View attachment 316715

The seller's definition of 'Keeping good time' and mine are vastly different it seems. Nevertheless, I was encouraged with these poor beginning readings because it really needed a service and I wasn't just going to be working on it for the sake of practice. The watch needed some attention. The amplitude reading of 220 degrees as shown above is not even close to what the watch was actually running at. With the beat error so badly off at 9.3ms, the amplitude reading won't be accurate. To get a more accurate reading of amplitude (degrees in which the balance swings in each direction), the beat error must be sorted first.

I got the watch fully disassembled down to each individual component. It was very filthy. The lubricants had gummed up and all of the gaskets were compromised.
View attachment 316719

Here is the watch fully disassembled:
View attachment 316722

The mainspring had a slight deformation in it towards the bridal end (right side of the photo). Thankfully I was able to reshape the spring without putting any kinks in it, and was able to re-use it for assembly.

After cleaning (no photos), I began assembly. While fitting the rear side of the movement back together, I found that the mainspring barrel had too much side shake when the bridge was installed on top of it. Over time, the barrel arbor had worn out the bearing race on the top barrel bridge, causing the round hole to become an oval. Having too much slop in the barrel will cause the watch to run inefficiently, amplitude will drop, and the power reserve will be diminished. I used my recently acquired staking set to correct this error:

I used a domed anvil on the underside and a domed stake on the top side of the bridge, and with the staking set it began to move material inward. I moved enough material to shrink the hole size down to where it was too small (intentionally) for the barrel arbor to fit in. Once the hole size was brought down, I used a smoothing broach to open the hole back up to the specific size needed with just the right amount of side shake (very small amount). Here is a photo of the work being done on the staking set. The smoothing broach is a two handed job so no photos could be taken:
View attachment 316720

After I got the watch movement assembled I put a full wind in it, let it run for about 2 hours, then began to regulate it. If you reference the timegrapher photo above, showing the results pre-service, it was running slow by 95 seconds per day, with a beat error of 9.5ms (HUGE!!). Those results were in the 'dial up' position. Here are the results post service and regulation:

Dial Up (movement is still in holder, and is oriented with the back end facing up - which is why it is turned upside down to get the dial up position):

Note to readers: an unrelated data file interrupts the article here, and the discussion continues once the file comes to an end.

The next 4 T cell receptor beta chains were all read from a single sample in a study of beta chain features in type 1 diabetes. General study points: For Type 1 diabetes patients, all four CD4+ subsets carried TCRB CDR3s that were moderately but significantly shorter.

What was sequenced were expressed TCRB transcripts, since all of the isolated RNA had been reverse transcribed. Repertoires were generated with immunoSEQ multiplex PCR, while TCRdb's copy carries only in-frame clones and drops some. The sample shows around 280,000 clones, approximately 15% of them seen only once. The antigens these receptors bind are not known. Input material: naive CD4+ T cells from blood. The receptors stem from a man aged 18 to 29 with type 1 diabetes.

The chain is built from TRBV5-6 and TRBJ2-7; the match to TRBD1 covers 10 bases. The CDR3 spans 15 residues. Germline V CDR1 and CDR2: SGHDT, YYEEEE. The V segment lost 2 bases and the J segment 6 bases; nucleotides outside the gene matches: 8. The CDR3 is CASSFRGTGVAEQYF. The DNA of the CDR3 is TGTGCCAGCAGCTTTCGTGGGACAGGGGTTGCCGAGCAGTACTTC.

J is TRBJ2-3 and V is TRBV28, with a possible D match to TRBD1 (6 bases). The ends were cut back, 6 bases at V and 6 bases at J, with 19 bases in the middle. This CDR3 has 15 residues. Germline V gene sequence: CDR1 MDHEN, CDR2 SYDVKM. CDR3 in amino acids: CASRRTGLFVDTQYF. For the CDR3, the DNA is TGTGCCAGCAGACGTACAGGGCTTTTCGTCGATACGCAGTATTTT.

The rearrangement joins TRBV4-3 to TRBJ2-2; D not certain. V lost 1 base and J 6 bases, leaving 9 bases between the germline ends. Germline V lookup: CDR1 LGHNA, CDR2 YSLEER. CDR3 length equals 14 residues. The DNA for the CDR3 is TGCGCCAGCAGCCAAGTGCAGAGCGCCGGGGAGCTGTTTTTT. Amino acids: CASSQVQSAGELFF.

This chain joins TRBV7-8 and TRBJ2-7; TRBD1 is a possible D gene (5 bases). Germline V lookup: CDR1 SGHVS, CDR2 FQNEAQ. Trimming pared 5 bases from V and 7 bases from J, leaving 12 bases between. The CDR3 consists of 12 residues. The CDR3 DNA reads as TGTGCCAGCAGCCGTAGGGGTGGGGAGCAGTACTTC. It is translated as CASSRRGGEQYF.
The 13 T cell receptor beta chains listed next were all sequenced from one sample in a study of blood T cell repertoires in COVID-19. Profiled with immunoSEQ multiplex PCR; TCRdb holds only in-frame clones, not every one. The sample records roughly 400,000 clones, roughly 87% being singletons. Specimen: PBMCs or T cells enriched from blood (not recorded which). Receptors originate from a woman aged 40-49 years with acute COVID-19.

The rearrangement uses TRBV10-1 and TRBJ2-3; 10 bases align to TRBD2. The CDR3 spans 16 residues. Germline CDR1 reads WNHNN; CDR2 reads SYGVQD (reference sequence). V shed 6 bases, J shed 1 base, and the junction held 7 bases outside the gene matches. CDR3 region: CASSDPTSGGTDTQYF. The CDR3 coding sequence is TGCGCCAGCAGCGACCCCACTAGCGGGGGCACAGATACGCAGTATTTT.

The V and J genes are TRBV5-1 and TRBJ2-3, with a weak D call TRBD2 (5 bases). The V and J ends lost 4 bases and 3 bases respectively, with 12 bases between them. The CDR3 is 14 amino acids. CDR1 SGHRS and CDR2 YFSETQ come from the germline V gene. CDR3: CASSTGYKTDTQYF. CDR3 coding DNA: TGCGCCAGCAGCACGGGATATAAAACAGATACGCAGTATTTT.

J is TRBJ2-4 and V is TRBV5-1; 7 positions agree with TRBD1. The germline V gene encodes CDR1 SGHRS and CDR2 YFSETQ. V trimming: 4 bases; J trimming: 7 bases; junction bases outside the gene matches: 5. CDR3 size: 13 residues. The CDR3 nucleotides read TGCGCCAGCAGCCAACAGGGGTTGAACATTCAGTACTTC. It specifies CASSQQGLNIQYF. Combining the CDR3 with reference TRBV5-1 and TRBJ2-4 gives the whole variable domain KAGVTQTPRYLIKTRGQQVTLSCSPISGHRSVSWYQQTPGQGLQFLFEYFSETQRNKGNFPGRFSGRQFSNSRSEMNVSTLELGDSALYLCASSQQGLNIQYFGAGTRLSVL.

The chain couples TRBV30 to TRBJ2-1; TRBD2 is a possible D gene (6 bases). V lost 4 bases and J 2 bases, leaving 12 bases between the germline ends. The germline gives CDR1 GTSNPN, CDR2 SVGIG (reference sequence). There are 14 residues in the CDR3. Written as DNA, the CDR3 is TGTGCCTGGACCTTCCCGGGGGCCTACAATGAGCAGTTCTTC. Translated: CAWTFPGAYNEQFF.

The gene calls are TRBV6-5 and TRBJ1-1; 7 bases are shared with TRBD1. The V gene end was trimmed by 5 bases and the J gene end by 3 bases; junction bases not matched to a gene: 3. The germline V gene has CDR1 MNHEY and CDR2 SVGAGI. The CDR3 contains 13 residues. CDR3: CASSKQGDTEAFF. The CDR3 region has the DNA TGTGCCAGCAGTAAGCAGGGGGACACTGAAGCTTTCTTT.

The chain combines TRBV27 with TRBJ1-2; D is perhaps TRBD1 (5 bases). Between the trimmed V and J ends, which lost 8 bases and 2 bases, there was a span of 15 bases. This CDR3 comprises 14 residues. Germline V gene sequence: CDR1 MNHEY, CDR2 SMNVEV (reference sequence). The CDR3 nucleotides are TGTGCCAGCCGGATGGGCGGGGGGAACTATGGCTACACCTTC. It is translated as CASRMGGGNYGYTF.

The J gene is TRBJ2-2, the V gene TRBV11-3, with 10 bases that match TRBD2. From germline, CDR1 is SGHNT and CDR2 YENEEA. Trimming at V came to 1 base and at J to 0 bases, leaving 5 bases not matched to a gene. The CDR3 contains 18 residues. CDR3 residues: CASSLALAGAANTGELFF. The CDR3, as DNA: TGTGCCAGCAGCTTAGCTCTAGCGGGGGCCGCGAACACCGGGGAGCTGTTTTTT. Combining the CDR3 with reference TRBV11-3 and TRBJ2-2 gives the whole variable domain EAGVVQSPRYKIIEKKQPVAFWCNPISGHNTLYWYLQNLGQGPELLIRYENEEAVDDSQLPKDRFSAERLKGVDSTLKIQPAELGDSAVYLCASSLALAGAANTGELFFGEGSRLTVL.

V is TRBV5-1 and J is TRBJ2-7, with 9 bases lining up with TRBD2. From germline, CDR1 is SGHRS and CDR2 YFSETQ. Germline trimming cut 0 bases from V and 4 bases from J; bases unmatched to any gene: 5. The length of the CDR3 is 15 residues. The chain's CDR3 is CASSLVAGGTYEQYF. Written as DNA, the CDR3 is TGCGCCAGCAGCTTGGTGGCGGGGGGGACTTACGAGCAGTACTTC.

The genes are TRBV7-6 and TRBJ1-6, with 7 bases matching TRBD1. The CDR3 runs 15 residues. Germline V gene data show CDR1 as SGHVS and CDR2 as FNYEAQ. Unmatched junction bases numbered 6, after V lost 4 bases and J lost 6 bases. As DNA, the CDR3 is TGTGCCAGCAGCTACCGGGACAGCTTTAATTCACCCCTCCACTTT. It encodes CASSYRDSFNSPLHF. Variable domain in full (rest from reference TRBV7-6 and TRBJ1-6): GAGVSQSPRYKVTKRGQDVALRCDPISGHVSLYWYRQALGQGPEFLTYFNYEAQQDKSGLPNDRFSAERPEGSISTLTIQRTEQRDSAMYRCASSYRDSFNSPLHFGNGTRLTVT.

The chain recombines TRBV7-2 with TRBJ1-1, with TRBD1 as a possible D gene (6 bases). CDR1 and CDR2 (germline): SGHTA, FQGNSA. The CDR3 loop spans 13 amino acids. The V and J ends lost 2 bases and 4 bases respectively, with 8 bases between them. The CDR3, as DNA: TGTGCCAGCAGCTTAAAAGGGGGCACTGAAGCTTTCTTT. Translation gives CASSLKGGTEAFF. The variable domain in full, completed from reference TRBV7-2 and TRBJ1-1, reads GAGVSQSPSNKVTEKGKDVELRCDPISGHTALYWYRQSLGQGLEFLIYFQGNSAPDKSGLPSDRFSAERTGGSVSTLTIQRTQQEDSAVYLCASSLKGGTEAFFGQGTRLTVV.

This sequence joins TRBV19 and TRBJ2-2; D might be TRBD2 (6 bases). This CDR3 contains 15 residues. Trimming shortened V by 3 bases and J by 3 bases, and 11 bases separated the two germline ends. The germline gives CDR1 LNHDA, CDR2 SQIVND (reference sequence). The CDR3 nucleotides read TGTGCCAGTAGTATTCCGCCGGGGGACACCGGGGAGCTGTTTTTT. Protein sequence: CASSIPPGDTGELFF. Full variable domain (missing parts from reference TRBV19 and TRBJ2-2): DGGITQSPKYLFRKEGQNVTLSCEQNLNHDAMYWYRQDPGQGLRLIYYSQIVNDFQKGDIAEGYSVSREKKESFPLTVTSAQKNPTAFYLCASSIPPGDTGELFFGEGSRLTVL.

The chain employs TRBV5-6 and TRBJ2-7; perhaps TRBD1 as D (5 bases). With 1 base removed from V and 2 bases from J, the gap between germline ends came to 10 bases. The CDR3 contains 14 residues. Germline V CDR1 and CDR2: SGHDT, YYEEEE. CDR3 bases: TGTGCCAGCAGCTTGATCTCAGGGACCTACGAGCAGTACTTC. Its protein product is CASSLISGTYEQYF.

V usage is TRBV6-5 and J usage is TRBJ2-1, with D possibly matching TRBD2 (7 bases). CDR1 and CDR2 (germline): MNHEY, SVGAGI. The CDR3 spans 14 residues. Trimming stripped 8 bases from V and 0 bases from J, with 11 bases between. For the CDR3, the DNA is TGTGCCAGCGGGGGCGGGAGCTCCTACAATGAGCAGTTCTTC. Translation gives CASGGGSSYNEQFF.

View attachment 316725

Dial Down:
View attachment 316723

I'm very happy with those results. This is well above the stated accuracy of this movement, but I probably put more work into fixing the hairspring, adjusting side shake in the barrel, checking end shake in the wheel train, and proper use of modern synthetic lubricants than the factory did when they built it.

I went on to assemble the rest of the watch and I noticed that the day wheel was not centered when the dial was installed. This bugged the hell out of me so I took the day wheel apart, adjusted the gear on the back side of the wheel that indexes it into position when it moves, and then riveted it back together:
View attachment 316721

The watch is now fully assembled again. I decided not to touch the case. It was in decent shape for a 42 year old watch, so I kept the light scratches on it that were there, and only cleaned it up. I did however take some fine grinding paste and put some elbow grease towards the crystal. It has nearly all marks gone and really makes the watch look good.
View attachment 316724

It probably took me as much time to write this out as it did to work on the actual watch!! Only kidding, but I do hope that those of you who've expressed interest in seeing this watch repair work being done enjoy this write up.
Nice Looking Watch amazing what you have learned to do!
 

thor447

Sharpshooter
Supporting Member
Special Hen Supporter
Joined
Sep 1, 2012
Messages
3,778
Reaction score
8,101
Location
Newcastle
Much respect for the skill needed for such as you do! Do you have good eyes?
Not bad. I never needed glasses or contacts, but on rare occasions I do get out some readers. Having a stereo microscope is a game changer though.
 
Last edited:

coolhandluke

Sharpshooter
Special Hen
Joined
Jul 27, 2010
Messages
2,342
Reaction score
2,038
Location
OKC, OK
Nicely done @thor447. Watch repair and building is something that I have a huge interest in, but have never bitten the bullet and started researching the tools and equipment that are needed. I've honestly never attempted anything more challenging than the typical sizing of bracelets and swapping of bezels and inserts.

I have a signed crown on hand that I need to fit the stem and install on an Seiko SKX007 project watch, but I'm still waiting on a custom brass caseback tool to be shipped.
 

thor447

Sharpshooter
Supporting Member
Special Hen Supporter
Joined
Sep 1, 2012
Messages
3,778
Reaction score
8,101
Location
Newcastle
Nicely done @thor447. Watch repair and building is something that I have a huge interest in, but have never bitten the bullet and started researching the tools and equipment that are needed. I've honestly never attempted anything more challenging than the typical sizing of bracelets and swapping of bezels and inserts.

I have a signed crown on hand that I need to fit the stem and install on an Seiko SKX007 project watch, but I'm still waiting on a custom brass caseback tool to be shipped.
Please feel free to reach out if I can be of any help. I’ll be happy to provide some advice on tools, etc. There are some areas where you can get away with the cheaper alternatives, and some areas where you definitely shouldn’t. There are some things I’ve bought twice for this reason, and others where I’m still using a cheap Chinese copy of a tool that works so well I’ve never found a need to upgrade.
When replacing the crown, a pin vise will definitely come in handy for you. I’ve got a couple and you’re welcome to borrow one when the time comes if you need.
 
Last edited:

Latest posts

Top Bottom